3 – York City Walls
What is it? Ancient fortified walls that once protected the city from outsiders.
Why go? The Romans did a lot for us Brits. They built roads, hot-water baths and left York with the longest medieval barrier in the country. Walking the full length of York’s city walls will take a couple of hours, especially if you stop to read the odd plaque and stop to take pictures.
4 – The Shambles
What is it? A narrow, winding, quaint street in York’s historical quarter that attracts visitors in their droves.
Why go? The Shambles, an Old English word for slaughterhouse. Many buildings in this street date back to the fourteenth century and still have butchers’ hooks out front. At first glance, you might wonder who erected these wonky, top-heavy timber-framed buildings. The overhang actually had a practical purpose: to protect the ‘wattle and daub’ walls below and stop the butcher’s meat from going off in the sunshine. For Harry Potter fans the street also houses some wizard inspired shops.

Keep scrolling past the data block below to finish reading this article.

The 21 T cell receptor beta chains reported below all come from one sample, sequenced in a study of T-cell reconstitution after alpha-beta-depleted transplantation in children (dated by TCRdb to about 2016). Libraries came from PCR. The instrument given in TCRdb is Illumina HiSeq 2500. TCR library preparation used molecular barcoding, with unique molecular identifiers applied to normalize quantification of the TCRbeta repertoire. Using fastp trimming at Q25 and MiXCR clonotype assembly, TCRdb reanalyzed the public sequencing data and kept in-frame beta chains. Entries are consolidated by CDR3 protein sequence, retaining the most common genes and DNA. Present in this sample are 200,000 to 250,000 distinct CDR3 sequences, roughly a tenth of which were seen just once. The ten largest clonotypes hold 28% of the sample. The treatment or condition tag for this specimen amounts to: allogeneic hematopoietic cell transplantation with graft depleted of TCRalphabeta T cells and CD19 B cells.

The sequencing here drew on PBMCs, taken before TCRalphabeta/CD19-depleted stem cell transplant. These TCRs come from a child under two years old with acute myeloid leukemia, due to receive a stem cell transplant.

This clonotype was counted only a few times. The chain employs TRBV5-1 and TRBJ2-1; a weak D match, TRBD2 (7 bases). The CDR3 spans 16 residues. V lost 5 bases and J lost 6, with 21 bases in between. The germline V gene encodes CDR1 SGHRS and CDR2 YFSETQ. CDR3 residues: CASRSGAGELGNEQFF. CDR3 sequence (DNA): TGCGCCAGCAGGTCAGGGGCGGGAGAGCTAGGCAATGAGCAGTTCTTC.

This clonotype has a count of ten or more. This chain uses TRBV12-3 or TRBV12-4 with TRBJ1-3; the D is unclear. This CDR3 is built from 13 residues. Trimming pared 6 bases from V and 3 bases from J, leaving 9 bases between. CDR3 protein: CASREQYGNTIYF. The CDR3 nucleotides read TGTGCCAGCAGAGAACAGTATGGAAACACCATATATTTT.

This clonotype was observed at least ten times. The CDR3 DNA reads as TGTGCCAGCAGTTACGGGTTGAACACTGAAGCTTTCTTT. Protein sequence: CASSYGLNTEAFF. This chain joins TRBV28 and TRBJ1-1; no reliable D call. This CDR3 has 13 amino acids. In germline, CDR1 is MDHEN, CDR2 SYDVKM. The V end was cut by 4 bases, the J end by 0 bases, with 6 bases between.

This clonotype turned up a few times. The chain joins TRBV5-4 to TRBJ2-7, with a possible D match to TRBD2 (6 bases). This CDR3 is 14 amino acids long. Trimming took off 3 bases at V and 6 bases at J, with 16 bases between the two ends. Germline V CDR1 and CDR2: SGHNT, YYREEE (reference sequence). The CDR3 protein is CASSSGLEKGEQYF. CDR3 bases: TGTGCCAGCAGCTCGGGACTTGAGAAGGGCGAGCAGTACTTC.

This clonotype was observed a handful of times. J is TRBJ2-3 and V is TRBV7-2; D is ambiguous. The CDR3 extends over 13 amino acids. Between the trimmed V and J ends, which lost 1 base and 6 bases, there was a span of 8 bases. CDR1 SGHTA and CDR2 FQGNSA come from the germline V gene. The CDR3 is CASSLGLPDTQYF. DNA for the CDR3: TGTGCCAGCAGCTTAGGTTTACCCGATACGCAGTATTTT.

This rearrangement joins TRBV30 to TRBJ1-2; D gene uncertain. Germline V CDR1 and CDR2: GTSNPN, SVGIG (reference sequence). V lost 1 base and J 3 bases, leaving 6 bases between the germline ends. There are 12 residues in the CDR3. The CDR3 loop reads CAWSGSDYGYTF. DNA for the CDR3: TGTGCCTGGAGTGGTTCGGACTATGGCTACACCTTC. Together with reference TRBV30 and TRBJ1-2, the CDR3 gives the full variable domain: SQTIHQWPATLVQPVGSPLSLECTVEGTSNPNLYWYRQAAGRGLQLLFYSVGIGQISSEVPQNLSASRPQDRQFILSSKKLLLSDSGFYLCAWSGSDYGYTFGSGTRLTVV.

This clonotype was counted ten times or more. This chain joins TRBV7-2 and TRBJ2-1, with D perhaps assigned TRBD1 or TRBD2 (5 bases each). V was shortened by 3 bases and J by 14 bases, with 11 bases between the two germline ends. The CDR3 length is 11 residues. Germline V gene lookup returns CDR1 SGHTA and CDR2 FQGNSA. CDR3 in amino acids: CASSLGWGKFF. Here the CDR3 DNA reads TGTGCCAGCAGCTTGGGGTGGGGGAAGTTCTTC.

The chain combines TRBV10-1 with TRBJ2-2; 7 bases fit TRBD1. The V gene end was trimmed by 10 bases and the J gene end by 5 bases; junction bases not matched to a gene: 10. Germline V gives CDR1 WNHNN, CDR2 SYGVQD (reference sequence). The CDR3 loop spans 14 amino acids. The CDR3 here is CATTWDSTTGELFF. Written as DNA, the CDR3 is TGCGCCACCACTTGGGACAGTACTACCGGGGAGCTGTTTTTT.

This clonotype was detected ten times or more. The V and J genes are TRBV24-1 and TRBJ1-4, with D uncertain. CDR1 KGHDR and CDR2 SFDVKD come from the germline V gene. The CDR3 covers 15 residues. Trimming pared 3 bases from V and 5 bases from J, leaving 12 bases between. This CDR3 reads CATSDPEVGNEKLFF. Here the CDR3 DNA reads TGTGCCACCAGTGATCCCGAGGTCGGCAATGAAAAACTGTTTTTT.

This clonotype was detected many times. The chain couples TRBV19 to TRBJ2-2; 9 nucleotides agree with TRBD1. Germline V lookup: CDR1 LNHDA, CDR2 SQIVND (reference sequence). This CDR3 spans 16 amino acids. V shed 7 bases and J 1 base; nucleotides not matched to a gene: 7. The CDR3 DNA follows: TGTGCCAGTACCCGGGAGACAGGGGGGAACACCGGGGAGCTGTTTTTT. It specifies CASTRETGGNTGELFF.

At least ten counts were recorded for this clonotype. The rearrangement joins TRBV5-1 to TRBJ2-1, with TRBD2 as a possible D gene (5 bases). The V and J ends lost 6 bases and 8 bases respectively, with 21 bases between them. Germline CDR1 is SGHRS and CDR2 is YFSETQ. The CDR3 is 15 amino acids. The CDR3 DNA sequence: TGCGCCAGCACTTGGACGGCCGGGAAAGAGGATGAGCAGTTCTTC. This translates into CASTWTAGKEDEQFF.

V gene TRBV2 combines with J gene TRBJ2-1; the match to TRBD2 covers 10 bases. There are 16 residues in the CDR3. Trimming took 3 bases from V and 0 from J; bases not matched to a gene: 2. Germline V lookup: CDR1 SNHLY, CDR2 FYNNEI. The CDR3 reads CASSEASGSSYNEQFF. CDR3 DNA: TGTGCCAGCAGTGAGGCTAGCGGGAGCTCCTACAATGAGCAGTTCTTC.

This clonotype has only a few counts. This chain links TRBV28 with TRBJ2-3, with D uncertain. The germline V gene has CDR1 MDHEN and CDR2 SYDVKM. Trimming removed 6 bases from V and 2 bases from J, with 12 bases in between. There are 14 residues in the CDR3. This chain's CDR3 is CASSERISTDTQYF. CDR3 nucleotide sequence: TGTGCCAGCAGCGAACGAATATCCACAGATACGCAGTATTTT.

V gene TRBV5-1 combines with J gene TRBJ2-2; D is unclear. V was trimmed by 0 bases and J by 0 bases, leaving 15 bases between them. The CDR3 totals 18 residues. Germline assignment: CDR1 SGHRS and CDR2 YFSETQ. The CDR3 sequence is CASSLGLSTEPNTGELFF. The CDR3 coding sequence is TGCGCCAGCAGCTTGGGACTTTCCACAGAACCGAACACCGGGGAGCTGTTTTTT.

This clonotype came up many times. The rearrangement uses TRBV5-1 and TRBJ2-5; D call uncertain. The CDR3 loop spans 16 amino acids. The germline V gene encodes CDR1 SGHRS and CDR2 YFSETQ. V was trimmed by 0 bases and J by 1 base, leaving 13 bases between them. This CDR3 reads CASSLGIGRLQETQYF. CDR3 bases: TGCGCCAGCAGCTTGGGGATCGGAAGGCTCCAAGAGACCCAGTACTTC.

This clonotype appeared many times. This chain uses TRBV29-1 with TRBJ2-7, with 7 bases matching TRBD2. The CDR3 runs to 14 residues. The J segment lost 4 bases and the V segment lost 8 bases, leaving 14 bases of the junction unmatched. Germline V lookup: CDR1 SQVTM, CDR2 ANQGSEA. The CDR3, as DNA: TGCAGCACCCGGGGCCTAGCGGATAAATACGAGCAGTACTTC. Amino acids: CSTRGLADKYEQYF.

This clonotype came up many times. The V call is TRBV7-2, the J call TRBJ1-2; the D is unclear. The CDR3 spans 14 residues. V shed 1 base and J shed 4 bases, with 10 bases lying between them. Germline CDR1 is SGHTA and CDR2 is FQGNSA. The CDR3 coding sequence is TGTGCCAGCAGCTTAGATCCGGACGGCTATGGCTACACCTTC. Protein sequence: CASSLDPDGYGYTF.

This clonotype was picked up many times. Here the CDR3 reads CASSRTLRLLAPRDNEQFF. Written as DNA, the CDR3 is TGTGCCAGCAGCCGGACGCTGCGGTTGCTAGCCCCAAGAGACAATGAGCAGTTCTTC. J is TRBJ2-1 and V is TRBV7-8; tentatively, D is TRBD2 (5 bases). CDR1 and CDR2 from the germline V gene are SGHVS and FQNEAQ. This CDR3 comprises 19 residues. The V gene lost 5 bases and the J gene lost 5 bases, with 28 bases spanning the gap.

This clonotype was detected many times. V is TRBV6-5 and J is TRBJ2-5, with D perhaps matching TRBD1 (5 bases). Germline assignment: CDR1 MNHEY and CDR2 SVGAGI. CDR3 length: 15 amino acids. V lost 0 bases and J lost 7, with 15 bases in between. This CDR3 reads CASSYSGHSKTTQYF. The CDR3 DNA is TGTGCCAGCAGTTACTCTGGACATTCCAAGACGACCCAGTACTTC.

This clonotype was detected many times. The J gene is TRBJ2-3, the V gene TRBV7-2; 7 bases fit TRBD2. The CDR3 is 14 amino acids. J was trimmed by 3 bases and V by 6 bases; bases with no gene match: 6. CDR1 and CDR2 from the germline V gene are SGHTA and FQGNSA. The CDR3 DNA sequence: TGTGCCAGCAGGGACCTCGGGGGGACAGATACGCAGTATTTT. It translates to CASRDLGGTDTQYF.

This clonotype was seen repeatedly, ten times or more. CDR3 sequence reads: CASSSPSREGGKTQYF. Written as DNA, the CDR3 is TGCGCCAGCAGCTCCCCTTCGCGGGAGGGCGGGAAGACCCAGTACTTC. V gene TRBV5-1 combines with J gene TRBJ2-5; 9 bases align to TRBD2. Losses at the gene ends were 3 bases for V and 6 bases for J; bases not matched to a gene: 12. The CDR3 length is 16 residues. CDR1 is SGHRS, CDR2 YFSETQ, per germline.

5 – Merchant Adventurers Hall
What is it? One of York’s medieval marvels. A completely hidden gemBuilt in the 14th century, this Grade I listed buildings was one of the biggest of its kind in Britain.
Why go? The Hall has an unusual combination of three rooms serving three different purposes: the Great Hall for business and social gatherings, the Undercroft for charity, and the Chapel for religious devotion. Home to many remarkable collections including ones of silver, furniture and paintings. The contents provide a glimpse into the rich history of the building and the people associated with it. The Hall remains the everyday base for the Company of Merchant Adventurers of the York and you are invited to discover the secrets of this unique guild hall and its 650 years of history.